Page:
Think about how many norms Jesus “violated” in doing this. He traveled a road good Jews were expected to avoid. He was in a region good Jews were told they were not to be. He engaged a Samaritan in conversation. He conversed with a woman with an adulterous lifestyle. Then he interacted with the WHOLE town! He did all this so that he would have opportunity to share himself with this woman and the people of this town. Jesus could not have cared less about the number of societal norms he was violating in doing this. His good news, the gospel, transcends all societal norms.
But how many times in the present and recent history have people used societal norms and expectations to shape the gospel? A “good” Christian wouldn’t go there. A “good” Christian wouldn’t do that. A “true” Christian would only do this. A “true” Christian wouldn’t interact with those “people.”
I remember a conversation I once had with someone one summer after worship. I mentioned that I was planning on mowing my yard that afternoon. This person (jokingly) said to me, “You’re not to supposed to mow your yard on Sunday! That’s working!” My response? “I’m a pastor; I work every Sunday!” We shared a genuine laugh.
But at one time, the societal norm of certain activities not being allowed on Sunday was prevalent. I remember while in college at a conservative Christian college that working or shopping on Sundays was strongly discouraged. What I found very ironic was that though this was the mindset, the administration saw no problem with forcing its own employees to work on Sundays in the dining hall.
Because the gospel transcends all societal norms, even those established by the church, these norms cannot be allowed to limit the scope and reach of the gospel. That means potentially going places and doing things that, while not sin in God’s eyes, that would be viewed as wrong by some in the church.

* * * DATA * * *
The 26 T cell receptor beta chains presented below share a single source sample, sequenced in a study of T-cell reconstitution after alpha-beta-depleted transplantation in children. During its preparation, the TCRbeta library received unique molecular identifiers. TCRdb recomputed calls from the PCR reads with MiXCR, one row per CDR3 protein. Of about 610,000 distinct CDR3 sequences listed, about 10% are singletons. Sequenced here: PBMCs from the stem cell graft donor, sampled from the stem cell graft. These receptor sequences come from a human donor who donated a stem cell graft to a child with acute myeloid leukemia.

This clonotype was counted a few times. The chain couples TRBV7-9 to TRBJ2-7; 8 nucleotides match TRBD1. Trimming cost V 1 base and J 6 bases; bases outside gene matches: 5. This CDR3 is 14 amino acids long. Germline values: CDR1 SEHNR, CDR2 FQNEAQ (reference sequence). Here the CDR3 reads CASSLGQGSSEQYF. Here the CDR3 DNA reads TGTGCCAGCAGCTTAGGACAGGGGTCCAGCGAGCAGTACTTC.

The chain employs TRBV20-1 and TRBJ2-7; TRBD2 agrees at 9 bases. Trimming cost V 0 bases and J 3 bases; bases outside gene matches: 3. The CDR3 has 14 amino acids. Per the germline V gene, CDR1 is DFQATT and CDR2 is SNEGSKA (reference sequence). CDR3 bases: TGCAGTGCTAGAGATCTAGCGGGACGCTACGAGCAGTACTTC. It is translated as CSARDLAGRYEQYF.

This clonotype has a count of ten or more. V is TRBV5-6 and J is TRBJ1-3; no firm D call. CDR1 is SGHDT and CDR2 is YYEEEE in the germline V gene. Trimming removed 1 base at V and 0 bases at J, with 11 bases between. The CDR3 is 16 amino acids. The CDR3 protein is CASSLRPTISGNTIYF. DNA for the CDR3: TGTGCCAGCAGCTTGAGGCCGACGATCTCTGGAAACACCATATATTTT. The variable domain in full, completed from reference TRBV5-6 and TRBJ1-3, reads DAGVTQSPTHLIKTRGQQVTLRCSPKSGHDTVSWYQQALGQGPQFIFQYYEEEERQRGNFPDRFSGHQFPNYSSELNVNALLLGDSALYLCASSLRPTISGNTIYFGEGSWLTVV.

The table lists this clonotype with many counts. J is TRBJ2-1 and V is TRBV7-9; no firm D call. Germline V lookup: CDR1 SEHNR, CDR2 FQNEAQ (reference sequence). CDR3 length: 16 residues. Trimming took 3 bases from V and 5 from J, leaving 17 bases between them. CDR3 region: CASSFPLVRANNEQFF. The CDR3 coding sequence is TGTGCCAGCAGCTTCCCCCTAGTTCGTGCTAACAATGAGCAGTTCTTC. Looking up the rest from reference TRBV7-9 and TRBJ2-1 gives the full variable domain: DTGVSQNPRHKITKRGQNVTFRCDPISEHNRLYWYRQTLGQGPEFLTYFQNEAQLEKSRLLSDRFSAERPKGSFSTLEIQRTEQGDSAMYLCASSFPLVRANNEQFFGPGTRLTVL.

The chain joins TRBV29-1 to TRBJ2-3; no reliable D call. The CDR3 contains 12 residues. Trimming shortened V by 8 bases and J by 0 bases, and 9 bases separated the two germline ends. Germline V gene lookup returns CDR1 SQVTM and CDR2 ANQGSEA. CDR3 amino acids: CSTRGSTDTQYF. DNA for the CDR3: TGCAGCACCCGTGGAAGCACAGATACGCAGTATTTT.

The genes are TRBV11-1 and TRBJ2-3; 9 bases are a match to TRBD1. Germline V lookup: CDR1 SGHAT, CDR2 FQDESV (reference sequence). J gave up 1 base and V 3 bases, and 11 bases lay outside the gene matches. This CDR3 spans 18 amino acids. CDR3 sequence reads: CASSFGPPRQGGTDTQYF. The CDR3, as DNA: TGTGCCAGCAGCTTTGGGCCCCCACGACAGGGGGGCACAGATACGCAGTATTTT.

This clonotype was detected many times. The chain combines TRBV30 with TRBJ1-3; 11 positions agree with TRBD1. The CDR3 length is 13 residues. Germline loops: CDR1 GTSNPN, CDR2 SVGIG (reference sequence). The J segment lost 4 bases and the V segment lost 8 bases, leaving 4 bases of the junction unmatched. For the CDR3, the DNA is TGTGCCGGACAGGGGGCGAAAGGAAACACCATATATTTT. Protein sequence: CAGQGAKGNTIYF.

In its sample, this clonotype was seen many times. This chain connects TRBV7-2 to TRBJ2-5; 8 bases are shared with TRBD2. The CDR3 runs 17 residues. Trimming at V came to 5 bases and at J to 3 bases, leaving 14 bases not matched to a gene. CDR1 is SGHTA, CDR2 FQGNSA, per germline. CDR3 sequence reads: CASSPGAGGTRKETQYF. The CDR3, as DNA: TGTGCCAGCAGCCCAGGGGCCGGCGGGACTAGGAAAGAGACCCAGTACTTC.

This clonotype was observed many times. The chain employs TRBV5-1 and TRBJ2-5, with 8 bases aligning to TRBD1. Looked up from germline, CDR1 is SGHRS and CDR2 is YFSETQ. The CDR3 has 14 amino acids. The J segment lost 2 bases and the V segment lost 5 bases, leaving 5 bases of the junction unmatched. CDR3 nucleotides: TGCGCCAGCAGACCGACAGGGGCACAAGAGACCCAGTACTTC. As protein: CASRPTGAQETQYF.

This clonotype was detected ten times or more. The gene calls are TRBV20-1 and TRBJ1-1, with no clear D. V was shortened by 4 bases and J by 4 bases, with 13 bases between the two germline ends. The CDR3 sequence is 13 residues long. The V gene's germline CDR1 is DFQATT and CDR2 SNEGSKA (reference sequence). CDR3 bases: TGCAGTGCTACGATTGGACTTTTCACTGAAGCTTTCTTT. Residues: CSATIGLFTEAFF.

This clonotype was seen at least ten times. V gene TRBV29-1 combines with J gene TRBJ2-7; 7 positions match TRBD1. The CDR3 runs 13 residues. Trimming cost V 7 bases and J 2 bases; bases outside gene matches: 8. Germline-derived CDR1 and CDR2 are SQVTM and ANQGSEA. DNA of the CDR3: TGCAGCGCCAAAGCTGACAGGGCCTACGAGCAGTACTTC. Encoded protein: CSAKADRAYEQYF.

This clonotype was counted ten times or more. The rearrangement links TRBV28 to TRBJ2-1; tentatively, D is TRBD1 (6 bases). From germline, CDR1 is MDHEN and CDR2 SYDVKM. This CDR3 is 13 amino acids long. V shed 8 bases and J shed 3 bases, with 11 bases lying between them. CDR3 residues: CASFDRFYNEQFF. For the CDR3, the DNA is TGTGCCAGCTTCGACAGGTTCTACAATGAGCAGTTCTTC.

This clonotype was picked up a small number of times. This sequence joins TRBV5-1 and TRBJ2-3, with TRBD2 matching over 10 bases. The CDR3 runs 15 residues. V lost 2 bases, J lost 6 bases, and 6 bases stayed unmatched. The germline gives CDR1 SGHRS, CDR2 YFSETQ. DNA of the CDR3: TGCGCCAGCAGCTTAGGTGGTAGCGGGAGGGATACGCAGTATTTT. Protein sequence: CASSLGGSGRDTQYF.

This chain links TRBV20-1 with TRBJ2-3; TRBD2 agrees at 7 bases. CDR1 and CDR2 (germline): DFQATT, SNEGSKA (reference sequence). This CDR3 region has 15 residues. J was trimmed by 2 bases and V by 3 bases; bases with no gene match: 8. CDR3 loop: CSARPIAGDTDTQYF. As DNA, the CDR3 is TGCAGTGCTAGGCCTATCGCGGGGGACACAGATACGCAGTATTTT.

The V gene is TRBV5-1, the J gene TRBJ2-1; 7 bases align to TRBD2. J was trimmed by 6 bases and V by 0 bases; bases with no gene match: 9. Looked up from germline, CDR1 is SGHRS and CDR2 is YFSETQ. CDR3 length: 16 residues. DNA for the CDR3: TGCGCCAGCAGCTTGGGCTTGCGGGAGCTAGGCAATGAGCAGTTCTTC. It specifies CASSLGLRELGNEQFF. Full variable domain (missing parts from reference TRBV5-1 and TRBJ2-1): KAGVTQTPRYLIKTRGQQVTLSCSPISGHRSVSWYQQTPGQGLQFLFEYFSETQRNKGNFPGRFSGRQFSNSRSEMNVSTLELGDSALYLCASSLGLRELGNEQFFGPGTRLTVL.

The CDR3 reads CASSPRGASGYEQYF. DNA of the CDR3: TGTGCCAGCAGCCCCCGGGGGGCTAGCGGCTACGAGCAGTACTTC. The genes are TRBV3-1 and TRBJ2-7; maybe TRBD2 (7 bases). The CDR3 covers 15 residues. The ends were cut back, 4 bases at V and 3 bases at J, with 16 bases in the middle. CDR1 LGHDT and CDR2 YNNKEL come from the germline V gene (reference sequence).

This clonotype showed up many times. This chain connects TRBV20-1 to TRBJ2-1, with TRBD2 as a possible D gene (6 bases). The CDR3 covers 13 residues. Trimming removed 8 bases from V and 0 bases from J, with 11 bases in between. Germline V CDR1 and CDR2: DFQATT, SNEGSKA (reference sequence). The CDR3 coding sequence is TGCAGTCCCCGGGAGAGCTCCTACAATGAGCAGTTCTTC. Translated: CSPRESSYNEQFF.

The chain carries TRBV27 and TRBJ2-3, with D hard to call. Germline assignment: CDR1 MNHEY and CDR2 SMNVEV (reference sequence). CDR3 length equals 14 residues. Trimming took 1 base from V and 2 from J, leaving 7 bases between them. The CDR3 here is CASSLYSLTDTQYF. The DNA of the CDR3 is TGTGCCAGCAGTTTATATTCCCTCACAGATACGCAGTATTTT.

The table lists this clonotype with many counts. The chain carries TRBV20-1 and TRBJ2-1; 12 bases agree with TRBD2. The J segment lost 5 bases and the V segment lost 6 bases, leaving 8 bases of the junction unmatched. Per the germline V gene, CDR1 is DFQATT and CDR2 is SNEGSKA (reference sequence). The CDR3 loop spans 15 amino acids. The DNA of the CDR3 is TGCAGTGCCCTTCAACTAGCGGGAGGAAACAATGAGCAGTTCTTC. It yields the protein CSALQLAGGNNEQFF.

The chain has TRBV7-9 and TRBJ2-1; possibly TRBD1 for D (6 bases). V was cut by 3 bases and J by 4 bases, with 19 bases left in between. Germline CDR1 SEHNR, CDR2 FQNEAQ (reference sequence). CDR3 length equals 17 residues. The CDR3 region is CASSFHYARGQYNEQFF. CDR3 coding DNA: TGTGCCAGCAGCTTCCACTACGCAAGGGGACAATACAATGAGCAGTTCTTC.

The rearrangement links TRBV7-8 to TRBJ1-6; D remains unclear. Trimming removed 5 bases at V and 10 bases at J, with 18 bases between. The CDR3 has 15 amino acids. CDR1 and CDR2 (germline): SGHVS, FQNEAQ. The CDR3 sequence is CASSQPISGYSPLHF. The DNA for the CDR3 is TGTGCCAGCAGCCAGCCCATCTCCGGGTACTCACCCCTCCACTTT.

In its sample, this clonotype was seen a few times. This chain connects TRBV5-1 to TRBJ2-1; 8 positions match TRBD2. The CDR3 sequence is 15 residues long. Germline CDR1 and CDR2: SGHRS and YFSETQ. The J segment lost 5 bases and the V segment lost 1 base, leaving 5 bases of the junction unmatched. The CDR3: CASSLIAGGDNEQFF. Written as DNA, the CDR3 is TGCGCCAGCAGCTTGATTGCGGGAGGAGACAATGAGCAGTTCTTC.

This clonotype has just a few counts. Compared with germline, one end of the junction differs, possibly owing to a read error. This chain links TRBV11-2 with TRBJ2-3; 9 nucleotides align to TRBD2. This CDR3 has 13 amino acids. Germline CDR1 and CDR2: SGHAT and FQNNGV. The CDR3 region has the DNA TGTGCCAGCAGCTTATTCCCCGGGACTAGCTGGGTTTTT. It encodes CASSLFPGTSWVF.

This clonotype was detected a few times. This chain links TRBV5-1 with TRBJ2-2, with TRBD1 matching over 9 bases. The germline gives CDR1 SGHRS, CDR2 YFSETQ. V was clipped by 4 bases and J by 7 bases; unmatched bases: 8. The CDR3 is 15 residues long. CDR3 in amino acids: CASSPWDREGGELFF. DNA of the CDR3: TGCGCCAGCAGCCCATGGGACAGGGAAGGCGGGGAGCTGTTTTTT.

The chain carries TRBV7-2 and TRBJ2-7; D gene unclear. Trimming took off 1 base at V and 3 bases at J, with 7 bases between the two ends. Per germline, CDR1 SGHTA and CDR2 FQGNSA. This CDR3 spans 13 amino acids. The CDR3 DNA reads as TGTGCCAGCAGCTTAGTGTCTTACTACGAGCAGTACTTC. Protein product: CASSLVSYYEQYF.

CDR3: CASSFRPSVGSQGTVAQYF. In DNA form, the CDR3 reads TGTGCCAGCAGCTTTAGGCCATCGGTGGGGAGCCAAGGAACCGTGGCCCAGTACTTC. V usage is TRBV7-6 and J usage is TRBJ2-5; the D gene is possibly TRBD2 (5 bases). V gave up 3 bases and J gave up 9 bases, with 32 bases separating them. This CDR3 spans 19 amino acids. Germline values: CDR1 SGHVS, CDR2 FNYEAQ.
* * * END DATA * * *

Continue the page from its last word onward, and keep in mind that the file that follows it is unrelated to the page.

For example, I have read of a ministry known as “JC’s Girls.” The women of this ministry go into strip clubs and gentlemen’s clubs and minister to the women performing in them, with the goal of sharing Jesus’ love with them and see them leave this lifestyle. There are those who would say that this is not allowed because it is a place which is taboo for a “good” and “true” Christian. But these women have not allowed human-made norms of behavior to keep them from the ministry to which they believe the Spirit has called them. This is “Samaria” for them.
It is crucial for the people of God to not allow norms to be used in restricting the reach of the gospel. When these norms are allowed to keep God’s people from meeting people where they are and with the expectation that those people should and must come to us, the reach of the gospel is restricted. And this just cannot be allowed for if it is, this just furthers separation, that direct result of sin.
Where is your “Samaria?” Who are “Samaritans” for you? Maybe that is the place to where and those are people to whom God is calling you. If so, don’t let cultural norms established by the church to keep you from going and interacting. God is above the church and the gospel transcends the church.